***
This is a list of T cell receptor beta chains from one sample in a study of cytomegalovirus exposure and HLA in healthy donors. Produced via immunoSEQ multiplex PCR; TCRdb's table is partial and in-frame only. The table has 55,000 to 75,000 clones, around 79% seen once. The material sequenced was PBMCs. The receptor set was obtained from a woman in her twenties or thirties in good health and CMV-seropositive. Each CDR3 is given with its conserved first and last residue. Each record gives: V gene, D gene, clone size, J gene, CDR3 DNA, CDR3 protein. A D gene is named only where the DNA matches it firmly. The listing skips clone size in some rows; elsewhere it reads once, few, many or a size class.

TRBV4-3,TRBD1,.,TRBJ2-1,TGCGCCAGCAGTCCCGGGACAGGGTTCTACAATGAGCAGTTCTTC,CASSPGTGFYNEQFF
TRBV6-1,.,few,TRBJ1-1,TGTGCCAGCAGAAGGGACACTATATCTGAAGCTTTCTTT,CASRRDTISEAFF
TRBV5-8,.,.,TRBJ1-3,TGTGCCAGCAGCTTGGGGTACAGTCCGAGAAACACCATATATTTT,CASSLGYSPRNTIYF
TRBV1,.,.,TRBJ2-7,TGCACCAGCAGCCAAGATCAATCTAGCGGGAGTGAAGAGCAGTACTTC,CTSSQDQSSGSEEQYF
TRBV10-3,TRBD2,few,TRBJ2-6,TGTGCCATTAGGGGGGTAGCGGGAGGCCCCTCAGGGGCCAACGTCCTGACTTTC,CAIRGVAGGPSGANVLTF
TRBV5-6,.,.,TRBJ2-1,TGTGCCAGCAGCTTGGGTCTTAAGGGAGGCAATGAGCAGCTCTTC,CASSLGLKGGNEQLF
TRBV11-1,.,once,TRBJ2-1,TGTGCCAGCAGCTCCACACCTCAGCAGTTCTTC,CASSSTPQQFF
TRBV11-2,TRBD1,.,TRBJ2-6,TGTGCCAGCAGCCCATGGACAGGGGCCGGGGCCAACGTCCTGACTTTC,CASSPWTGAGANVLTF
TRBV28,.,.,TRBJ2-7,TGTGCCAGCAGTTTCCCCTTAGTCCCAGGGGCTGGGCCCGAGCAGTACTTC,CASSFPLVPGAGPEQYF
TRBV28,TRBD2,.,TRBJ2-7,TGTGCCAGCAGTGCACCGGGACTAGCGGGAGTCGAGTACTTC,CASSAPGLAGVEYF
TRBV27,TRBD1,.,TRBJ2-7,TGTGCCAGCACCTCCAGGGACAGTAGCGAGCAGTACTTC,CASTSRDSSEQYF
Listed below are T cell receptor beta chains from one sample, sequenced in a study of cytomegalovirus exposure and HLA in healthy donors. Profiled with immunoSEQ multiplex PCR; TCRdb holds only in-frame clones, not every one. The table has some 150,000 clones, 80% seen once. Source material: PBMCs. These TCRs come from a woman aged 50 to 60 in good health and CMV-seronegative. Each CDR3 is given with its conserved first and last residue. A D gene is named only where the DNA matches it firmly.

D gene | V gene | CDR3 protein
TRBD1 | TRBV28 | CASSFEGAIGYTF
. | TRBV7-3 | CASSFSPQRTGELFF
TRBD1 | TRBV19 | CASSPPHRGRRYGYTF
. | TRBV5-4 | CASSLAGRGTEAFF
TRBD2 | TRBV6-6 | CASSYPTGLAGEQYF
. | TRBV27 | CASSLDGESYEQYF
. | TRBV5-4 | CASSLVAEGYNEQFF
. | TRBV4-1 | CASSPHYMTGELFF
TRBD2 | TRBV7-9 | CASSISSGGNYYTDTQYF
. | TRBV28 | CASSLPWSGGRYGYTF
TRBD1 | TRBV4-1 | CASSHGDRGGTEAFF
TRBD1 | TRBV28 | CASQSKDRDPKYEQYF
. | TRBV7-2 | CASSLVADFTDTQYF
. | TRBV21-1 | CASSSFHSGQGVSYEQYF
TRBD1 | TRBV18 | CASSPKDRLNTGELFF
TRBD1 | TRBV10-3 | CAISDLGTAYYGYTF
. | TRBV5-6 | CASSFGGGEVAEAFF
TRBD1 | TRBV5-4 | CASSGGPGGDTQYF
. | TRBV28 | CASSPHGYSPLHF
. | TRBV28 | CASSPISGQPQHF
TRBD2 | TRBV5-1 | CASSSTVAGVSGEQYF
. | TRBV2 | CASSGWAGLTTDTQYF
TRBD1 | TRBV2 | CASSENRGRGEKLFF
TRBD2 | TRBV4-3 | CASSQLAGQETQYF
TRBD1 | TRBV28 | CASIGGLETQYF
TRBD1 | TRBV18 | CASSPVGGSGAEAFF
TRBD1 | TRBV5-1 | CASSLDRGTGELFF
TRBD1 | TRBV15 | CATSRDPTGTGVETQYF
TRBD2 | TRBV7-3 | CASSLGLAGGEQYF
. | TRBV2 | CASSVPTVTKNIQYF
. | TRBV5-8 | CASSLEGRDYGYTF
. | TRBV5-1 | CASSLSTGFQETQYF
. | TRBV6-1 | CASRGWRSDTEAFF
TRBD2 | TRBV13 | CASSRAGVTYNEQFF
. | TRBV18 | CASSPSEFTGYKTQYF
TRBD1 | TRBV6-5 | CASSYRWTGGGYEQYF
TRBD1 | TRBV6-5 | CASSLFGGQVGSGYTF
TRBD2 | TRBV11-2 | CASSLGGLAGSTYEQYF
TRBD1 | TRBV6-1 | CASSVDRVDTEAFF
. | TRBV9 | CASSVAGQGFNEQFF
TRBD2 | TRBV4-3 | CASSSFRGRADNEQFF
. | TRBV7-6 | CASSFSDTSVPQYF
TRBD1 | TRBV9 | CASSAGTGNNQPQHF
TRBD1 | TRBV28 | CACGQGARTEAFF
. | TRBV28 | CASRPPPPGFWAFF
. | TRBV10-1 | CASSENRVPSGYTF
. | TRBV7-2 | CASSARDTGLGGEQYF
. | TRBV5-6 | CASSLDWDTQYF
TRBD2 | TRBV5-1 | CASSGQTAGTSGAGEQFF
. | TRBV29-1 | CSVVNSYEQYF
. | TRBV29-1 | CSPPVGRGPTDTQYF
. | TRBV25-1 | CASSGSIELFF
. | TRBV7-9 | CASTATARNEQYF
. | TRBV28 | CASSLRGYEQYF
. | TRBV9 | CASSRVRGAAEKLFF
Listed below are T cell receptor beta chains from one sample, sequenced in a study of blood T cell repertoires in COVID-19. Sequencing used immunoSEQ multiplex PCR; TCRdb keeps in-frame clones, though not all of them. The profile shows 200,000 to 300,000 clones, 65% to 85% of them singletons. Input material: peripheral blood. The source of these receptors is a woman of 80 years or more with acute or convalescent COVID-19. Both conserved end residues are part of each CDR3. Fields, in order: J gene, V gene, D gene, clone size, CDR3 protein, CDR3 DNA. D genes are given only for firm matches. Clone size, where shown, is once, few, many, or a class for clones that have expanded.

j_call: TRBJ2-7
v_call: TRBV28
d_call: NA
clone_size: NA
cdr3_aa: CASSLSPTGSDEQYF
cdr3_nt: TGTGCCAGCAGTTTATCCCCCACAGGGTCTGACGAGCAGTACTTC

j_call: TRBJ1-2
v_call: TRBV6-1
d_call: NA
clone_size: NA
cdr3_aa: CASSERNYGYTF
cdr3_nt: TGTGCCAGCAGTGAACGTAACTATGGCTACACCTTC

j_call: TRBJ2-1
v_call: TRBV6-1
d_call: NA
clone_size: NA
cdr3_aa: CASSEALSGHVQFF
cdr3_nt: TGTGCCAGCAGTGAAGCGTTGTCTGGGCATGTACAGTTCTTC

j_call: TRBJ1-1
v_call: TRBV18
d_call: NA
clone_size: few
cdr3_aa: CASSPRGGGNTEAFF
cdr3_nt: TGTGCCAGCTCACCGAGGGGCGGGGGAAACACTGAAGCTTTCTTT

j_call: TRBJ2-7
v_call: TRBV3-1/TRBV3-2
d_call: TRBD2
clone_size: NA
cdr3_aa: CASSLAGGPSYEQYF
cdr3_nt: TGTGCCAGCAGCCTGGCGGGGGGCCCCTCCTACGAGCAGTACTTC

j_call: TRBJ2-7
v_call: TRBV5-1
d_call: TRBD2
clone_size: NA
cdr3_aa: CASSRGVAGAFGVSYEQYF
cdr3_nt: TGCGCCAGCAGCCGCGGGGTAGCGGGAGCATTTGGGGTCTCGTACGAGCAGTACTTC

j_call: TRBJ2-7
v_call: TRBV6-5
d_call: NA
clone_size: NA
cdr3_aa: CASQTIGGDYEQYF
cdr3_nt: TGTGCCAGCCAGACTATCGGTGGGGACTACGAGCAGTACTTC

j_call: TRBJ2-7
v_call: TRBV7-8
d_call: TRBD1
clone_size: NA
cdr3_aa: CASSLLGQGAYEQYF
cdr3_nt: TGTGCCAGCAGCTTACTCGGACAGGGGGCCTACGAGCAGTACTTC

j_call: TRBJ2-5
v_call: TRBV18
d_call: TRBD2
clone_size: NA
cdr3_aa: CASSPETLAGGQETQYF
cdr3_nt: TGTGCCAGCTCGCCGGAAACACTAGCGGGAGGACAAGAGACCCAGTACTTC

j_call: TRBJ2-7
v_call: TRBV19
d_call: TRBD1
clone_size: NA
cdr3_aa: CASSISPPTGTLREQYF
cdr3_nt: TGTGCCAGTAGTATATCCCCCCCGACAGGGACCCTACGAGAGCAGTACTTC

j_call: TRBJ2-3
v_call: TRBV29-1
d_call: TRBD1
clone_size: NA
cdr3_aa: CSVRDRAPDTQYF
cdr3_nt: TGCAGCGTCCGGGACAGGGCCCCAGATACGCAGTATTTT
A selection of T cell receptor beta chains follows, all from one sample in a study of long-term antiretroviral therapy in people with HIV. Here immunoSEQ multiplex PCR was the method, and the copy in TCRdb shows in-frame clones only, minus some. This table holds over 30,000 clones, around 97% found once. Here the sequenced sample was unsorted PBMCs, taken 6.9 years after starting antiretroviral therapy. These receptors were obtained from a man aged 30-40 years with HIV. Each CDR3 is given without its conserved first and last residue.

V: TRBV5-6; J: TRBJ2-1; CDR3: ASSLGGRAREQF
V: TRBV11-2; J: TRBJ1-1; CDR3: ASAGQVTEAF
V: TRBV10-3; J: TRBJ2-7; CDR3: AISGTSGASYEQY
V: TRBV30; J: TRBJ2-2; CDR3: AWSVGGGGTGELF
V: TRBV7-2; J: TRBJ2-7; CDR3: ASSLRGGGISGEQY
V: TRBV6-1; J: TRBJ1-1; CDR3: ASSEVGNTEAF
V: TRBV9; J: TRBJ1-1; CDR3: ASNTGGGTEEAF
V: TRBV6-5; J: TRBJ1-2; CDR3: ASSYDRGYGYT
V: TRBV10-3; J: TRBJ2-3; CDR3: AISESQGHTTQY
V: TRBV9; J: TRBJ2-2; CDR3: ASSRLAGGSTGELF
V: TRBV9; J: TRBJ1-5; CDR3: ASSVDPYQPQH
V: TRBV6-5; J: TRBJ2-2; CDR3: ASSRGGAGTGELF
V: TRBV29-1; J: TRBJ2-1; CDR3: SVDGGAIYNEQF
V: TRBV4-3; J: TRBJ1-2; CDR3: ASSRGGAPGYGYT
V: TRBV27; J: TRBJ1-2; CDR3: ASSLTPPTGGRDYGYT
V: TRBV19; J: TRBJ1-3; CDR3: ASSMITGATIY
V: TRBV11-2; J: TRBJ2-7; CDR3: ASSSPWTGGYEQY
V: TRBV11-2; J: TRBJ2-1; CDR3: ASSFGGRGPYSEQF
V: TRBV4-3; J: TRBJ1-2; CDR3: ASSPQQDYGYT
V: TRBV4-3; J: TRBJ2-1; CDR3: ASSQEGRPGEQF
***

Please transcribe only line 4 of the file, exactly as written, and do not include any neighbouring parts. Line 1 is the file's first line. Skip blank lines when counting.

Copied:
TRBV5-8,.,.,TRBJ1-3,TGTGCCAGCAGCTTGGGGTACAGTCCGAGAAACACCATATATTTT,CASSLGYSPRNTIYF